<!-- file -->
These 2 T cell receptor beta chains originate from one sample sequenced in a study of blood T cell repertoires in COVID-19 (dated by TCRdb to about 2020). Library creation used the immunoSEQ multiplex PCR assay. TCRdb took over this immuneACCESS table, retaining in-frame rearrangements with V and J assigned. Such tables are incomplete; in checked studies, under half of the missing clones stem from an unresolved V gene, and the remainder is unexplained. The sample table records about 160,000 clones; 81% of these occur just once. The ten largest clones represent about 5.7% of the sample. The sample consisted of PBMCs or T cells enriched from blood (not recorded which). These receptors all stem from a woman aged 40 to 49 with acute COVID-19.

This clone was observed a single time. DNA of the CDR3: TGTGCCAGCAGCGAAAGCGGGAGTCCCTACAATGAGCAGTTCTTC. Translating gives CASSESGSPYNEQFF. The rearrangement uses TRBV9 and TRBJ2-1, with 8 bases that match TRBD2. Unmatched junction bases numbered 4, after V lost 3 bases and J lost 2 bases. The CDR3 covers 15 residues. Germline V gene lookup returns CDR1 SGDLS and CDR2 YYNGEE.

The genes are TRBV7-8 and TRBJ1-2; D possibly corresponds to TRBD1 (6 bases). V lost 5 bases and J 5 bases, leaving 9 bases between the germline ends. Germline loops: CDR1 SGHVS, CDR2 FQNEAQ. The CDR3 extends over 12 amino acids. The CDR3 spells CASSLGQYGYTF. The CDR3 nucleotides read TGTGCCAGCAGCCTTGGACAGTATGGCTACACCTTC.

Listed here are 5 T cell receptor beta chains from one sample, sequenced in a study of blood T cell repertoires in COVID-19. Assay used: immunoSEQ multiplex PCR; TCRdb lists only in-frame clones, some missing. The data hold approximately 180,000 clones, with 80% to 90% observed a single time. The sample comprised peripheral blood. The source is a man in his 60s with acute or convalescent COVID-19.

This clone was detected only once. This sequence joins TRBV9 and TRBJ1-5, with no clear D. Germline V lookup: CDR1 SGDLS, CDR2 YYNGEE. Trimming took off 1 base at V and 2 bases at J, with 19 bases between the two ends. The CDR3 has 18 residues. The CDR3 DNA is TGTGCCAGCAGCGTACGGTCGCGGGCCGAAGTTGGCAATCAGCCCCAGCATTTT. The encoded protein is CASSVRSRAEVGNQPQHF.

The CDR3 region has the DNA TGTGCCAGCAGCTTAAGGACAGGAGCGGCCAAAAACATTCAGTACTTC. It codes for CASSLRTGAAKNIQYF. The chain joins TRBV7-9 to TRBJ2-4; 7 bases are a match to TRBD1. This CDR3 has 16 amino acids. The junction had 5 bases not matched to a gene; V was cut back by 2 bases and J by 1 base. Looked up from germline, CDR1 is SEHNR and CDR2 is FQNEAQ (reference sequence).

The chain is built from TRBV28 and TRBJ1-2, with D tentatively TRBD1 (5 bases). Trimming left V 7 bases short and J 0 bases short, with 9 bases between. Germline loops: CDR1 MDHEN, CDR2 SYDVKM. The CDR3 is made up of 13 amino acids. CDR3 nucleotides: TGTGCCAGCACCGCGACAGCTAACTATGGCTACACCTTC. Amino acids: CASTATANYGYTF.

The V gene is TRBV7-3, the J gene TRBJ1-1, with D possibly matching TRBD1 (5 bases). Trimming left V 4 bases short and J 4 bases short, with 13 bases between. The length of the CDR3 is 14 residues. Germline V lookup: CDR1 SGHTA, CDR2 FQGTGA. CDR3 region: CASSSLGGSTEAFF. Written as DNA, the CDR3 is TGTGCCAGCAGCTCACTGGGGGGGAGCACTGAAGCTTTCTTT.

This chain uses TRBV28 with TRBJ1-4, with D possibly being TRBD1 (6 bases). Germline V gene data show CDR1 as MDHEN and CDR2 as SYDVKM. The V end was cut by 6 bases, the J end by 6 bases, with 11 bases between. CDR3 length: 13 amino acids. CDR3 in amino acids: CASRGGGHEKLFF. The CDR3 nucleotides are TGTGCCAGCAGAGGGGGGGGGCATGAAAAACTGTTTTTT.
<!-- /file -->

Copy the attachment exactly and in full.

These 2 T cell receptor beta chains originate from one sample sequenced in a study of blood T cell repertoires in COVID-19 (dated by TCRdb to about 2020). Library creation used the immunoSEQ multiplex PCR assay. TCRdb took over this immuneACCESS table, retaining in-frame rearrangements with V and J assigned. Such tables are incomplete; in checked studies, under half of the missing clones stem from an unresolved V gene, and the remainder is unexplained. The sample table records about 160,000 clones; 81% of these occur just once. The ten largest clones represent about 5.7% of the sample. The sample consisted of PBMCs or T cells enriched from blood (not recorded which). These receptors all stem from a woman aged 40 to 49 with acute COVID-19.

This clone was observed a single time. DNA of the CDR3: TGTGCCAGCAGCGAAAGCGGGAGTCCCTACAATGAGCAGTTCTTC. Translating gives CASSESGSPYNEQFF. The rearrangement uses TRBV9 and TRBJ2-1, with 8 bases that match TRBD2. Unmatched junction bases numbered 4, after V lost 3 bases and J lost 2 bases. The CDR3 covers 15 residues. Germline V gene lookup returns CDR1 SGDLS and CDR2 YYNGEE.

The genes are TRBV7-8 and TRBJ1-2; D possibly corresponds to TRBD1 (6 bases). V lost 5 bases and J 5 bases, leaving 9 bases between the germline ends. Germline loops: CDR1 SGHVS, CDR2 FQNEAQ. The CDR3 extends over 12 amino acids. The CDR3 spells CASSLGQYGYTF. The CDR3 nucleotides read TGTGCCAGCAGCCTTGGACAGTATGGCTACACCTTC.

Listed here are 5 T cell receptor beta chains from one sample, sequenced in a study of blood T cell repertoires in COVID-19. Assay used: immunoSEQ multiplex PCR; TCRdb lists only in-frame clones, some missing. The data hold approximately 180,000 clones, with 80% to 90% observed a single time. The sample comprised peripheral blood. The source is a man in his 60s with acute or convalescent COVID-19.

This clone was detected only once. This sequence joins TRBV9 and TRBJ1-5, with no clear D. Germline V lookup: CDR1 SGDLS, CDR2 YYNGEE. Trimming took off 1 base at V and 2 bases at J, with 19 bases between the two ends. The CDR3 has 18 residues. The CDR3 DNA is TGTGCCAGCAGCGTACGGTCGCGGGCCGAAGTTGGCAATCAGCCCCAGCATTTT. The encoded protein is CASSVRSRAEVGNQPQHF.

The CDR3 region has the DNA TGTGCCAGCAGCTTAAGGACAGGAGCGGCCAAAAACATTCAGTACTTC. It codes for CASSLRTGAAKNIQYF. The chain joins TRBV7-9 to TRBJ2-4; 7 bases are a match to TRBD1. This CDR3 has 16 amino acids. The junction had 5 bases not matched to a gene; V was cut back by 2 bases and J by 1 base. Looked up from germline, CDR1 is SEHNR and CDR2 is FQNEAQ (reference sequence).

The chain is built from TRBV28 and TRBJ1-2, with D tentatively TRBD1 (5 bases). Trimming left V 7 bases short and J 0 bases short, with 9 bases between. Germline loops: CDR1 MDHEN, CDR2 SYDVKM. The CDR3 is made up of 13 amino acids. CDR3 nucleotides: TGTGCCAGCACCGCGACAGCTAACTATGGCTACACCTTC. Amino acids: CASTATANYGYTF.

The V gene is TRBV7-3, the J gene TRBJ1-1, with D possibly matching TRBD1 (5 bases). Trimming left V 4 bases short and J 4 bases short, with 13 bases between. The length of the CDR3 is 14 residues. Germline V lookup: CDR1 SGHTA, CDR2 FQGTGA. CDR3 region: CASSSLGGSTEAFF. Written as DNA, the CDR3 is TGTGCCAGCAGCTCACTGGGGGGGAGCACTGAAGCTTTCTTT.

This chain uses TRBV28 with TRBJ1-4, with D possibly being TRBD1 (6 bases). Germline V gene data show CDR1 as MDHEN and CDR2 as SYDVKM. The V end was cut by 6 bases, the J end by 6 bases, with 11 bases between. CDR3 length: 13 amino acids. CDR3 in amino acids: CASRGGGHEKLFF. The CDR3 nucleotides are TGTGCCAGCAGAGGGGGGGGGCATGAAAAACTGTTTTTT.